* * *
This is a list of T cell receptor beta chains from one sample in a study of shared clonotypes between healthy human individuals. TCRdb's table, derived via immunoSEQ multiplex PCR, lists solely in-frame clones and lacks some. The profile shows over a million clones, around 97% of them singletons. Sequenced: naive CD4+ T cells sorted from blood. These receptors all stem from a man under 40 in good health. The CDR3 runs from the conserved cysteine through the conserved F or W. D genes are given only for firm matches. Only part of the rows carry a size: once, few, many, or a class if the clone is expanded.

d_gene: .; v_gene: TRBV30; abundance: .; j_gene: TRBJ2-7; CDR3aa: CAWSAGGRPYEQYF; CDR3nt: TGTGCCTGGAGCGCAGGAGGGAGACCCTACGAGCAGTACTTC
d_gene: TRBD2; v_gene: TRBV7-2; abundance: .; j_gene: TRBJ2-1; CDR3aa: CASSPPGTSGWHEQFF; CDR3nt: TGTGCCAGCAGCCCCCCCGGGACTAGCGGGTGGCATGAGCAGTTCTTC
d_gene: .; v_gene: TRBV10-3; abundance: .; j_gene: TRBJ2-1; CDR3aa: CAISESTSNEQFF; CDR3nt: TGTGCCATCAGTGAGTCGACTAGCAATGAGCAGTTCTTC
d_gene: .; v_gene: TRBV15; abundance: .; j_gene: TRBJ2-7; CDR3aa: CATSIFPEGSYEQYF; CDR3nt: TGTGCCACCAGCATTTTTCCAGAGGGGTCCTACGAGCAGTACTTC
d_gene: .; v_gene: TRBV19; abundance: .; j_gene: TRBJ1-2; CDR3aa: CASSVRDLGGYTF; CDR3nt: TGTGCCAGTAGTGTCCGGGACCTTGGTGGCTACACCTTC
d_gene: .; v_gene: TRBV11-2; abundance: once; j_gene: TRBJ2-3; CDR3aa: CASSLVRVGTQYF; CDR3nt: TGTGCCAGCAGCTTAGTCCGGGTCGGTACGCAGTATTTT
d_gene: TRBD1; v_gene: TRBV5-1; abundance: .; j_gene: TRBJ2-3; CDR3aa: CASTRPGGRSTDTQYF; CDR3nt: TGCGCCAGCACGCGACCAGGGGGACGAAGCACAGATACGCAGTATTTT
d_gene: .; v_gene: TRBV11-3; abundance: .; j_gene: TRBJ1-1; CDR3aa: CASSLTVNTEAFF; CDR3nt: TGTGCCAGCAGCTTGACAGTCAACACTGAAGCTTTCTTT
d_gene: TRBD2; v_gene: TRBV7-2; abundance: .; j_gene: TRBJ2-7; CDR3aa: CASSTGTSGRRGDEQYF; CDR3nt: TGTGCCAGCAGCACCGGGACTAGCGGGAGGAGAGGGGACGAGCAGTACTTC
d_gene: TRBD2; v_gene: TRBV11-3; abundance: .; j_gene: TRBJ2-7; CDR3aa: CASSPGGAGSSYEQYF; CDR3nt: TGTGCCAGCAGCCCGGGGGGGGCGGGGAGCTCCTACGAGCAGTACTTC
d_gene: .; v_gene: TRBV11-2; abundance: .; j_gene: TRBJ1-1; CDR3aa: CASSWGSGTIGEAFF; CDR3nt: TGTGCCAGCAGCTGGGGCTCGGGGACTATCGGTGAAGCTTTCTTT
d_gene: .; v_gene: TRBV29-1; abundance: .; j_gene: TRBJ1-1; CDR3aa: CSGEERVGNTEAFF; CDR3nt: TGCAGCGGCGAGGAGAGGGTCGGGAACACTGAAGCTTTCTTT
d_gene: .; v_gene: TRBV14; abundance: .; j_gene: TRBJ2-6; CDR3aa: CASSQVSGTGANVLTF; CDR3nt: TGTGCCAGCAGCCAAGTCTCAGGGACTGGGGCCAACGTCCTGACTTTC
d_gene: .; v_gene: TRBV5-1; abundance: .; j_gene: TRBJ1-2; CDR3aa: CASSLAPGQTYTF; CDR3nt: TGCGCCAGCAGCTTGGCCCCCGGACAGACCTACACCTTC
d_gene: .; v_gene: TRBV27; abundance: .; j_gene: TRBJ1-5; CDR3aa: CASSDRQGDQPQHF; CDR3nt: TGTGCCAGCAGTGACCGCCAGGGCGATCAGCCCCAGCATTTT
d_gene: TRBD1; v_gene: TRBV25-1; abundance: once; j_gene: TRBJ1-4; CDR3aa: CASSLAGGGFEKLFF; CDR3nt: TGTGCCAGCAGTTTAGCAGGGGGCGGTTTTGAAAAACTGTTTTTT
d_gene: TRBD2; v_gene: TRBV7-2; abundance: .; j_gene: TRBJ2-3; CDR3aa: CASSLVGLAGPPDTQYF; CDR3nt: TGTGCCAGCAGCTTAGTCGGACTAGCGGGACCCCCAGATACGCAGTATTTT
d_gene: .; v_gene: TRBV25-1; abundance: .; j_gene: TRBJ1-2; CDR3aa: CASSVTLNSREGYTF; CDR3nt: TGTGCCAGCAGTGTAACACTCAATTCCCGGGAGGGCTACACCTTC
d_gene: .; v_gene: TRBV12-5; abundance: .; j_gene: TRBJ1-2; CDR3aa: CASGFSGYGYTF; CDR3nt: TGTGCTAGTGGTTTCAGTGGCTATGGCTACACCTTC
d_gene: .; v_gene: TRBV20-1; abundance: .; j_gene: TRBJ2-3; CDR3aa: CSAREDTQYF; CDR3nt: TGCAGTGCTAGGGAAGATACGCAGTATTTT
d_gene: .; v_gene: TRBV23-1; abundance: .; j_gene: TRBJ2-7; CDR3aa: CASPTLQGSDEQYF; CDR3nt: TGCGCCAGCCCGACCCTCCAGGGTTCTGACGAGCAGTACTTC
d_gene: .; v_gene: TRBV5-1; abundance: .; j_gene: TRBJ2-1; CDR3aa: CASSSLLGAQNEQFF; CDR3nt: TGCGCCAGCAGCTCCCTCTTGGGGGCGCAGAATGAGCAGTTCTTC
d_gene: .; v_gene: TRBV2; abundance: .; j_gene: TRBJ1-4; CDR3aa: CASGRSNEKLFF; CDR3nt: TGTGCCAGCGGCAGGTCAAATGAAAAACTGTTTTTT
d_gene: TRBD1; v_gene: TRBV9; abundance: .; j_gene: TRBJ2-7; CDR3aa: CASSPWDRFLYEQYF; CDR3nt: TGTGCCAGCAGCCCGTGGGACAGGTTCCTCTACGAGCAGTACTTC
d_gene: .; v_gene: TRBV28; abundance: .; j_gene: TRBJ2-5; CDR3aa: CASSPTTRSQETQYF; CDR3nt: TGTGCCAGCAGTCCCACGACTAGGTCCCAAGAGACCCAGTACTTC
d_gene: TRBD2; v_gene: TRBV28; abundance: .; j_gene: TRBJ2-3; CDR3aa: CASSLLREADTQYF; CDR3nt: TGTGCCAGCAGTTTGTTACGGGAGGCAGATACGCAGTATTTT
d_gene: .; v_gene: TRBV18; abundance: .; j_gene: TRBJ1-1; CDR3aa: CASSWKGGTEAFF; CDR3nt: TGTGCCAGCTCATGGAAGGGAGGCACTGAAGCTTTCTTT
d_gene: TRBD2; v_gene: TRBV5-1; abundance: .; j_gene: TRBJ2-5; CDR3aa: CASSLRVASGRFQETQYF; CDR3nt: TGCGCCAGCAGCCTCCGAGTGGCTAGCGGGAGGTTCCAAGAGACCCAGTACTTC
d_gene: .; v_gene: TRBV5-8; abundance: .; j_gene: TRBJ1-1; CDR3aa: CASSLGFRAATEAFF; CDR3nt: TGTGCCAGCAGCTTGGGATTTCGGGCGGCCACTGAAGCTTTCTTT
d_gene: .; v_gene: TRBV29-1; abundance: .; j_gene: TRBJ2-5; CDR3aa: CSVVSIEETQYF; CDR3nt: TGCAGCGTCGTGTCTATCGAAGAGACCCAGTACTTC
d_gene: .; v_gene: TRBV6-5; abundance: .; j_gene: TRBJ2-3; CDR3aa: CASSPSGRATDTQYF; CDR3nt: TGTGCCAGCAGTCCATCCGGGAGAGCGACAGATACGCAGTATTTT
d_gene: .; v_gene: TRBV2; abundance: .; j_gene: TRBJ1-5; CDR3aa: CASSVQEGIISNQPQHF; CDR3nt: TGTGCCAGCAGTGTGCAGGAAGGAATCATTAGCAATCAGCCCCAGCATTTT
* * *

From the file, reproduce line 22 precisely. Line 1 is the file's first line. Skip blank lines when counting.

d_gene: .; v_gene: TRBV23-1; abundance: .; j_gene: TRBJ2-7; CDR3aa: CASPTLQGSDEQYF; CDR3nt: TGCGCCAGCCCGACCCTCCAGGGTTCTGACGAGCAGTACTTC